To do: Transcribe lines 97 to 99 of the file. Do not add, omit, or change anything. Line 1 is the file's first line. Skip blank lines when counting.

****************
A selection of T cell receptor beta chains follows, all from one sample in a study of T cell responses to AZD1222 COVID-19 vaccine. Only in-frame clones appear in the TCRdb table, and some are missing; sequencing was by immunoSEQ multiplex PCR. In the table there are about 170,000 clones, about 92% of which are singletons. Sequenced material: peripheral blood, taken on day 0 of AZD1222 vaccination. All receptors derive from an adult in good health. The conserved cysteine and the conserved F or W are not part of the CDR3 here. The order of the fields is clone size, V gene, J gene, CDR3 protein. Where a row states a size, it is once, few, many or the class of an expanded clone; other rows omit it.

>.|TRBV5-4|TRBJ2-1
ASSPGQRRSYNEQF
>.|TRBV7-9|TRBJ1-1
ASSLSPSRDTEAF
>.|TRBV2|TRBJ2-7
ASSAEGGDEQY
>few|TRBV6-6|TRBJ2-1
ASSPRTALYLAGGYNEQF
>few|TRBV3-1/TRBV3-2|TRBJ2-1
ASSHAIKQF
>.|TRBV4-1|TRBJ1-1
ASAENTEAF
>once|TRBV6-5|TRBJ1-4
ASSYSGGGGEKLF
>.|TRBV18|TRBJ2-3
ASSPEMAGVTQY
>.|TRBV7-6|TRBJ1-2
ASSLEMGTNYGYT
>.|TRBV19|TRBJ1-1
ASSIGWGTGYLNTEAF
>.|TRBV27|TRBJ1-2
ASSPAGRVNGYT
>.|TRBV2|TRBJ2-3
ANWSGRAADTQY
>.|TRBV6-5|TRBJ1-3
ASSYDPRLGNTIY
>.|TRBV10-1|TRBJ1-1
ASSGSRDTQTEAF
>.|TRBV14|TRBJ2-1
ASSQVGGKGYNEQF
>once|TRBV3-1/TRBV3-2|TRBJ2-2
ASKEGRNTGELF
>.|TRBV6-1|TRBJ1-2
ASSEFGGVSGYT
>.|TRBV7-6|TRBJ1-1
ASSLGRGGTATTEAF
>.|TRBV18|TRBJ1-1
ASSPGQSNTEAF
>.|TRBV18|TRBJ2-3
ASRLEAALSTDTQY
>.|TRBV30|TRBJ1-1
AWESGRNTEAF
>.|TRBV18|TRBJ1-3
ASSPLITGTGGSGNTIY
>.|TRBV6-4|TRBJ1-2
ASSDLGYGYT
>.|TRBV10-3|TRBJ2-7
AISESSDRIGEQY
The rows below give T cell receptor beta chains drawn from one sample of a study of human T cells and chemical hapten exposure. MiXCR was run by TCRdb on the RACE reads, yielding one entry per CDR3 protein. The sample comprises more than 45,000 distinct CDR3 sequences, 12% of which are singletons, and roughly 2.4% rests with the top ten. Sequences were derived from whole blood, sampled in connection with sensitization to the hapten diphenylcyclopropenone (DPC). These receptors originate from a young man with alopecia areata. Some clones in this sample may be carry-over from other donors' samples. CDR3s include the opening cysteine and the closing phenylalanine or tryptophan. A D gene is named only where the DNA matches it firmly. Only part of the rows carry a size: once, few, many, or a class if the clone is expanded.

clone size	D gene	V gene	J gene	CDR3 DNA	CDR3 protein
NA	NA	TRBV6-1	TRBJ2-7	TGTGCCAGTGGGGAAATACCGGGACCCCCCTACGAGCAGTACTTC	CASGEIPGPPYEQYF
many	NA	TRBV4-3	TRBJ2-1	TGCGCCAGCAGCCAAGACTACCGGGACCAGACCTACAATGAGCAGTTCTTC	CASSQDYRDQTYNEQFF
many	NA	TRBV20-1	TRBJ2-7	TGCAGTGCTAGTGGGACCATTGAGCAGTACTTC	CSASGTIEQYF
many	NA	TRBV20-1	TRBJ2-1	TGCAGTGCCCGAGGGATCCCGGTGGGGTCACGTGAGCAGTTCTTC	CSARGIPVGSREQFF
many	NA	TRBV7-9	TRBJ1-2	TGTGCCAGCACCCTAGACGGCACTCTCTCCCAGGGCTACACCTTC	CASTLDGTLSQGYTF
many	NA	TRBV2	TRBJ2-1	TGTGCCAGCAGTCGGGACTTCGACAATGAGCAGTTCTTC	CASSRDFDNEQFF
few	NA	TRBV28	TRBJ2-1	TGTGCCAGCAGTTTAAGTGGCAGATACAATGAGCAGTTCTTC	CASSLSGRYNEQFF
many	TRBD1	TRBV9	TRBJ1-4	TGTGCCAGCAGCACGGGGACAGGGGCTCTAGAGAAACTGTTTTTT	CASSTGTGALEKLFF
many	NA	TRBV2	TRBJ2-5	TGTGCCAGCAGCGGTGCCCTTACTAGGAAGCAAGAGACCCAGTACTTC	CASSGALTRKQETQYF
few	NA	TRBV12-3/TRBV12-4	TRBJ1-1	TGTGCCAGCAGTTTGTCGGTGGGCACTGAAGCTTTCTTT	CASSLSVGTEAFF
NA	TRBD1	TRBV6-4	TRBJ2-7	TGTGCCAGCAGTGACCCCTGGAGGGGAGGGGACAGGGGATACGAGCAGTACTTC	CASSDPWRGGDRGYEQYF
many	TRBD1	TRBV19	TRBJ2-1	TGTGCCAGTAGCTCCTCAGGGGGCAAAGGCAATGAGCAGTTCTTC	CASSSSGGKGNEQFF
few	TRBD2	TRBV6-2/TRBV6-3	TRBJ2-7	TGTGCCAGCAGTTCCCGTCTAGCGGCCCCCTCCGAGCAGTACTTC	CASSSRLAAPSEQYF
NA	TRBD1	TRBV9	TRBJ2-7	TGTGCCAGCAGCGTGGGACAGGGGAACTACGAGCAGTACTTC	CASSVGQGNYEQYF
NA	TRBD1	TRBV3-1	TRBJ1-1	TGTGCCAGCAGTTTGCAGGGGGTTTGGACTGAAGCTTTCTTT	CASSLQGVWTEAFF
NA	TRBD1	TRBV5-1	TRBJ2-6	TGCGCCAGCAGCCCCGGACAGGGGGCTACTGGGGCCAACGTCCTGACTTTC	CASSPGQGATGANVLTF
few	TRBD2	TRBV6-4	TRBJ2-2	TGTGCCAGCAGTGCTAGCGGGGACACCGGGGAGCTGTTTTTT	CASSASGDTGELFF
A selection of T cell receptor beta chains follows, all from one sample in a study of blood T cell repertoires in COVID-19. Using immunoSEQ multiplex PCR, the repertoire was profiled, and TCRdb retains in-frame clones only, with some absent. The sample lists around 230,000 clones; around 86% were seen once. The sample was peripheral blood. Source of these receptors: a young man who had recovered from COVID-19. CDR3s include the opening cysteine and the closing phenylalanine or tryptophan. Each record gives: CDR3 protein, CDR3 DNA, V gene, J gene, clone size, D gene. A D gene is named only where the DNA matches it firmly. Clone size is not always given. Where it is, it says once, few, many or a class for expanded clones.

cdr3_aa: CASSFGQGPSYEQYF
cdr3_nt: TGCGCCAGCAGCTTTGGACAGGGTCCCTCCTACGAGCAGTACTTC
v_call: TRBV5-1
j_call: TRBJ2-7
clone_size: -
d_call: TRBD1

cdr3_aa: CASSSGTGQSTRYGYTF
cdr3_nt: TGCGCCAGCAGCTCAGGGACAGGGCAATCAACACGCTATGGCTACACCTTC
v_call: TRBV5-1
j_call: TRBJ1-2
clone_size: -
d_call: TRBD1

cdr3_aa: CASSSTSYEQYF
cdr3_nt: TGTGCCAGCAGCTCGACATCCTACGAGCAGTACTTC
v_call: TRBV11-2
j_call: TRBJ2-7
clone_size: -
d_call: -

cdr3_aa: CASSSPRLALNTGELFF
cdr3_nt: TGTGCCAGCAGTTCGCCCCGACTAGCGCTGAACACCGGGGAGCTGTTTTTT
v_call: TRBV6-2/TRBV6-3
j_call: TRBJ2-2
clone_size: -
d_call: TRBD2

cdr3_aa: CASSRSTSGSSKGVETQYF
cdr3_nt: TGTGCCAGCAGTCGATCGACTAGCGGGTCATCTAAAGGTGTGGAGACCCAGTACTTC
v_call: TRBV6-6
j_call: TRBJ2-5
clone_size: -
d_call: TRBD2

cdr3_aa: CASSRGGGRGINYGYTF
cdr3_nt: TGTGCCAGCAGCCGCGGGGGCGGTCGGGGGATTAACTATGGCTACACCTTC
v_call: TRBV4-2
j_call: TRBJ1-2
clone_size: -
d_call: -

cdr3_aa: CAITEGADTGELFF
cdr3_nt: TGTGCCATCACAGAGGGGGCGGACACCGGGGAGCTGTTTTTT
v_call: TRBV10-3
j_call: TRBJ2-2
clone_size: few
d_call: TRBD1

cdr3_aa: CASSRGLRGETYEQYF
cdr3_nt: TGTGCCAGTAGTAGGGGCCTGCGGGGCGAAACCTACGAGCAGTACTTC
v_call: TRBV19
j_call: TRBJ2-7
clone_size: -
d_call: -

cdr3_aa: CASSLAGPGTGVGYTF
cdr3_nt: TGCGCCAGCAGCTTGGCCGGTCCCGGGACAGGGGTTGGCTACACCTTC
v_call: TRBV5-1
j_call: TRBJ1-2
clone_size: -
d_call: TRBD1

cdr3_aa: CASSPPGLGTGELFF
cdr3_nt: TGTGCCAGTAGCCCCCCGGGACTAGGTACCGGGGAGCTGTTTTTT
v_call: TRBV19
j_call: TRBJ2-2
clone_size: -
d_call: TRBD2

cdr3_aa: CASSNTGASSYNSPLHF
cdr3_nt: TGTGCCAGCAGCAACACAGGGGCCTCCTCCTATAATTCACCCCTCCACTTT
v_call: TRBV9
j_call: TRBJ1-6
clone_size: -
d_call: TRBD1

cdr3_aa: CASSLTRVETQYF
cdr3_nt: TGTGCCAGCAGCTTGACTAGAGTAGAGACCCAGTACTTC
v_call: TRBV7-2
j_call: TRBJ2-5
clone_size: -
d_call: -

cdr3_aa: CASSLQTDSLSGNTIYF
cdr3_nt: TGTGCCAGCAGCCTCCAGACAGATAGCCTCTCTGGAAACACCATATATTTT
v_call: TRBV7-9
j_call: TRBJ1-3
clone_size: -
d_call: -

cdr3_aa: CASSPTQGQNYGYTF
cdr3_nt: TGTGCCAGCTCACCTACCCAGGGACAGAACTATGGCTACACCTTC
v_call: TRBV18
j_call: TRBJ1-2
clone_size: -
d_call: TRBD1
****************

j_call: TRBJ2-5
clone_size: -
d_call: TRBD2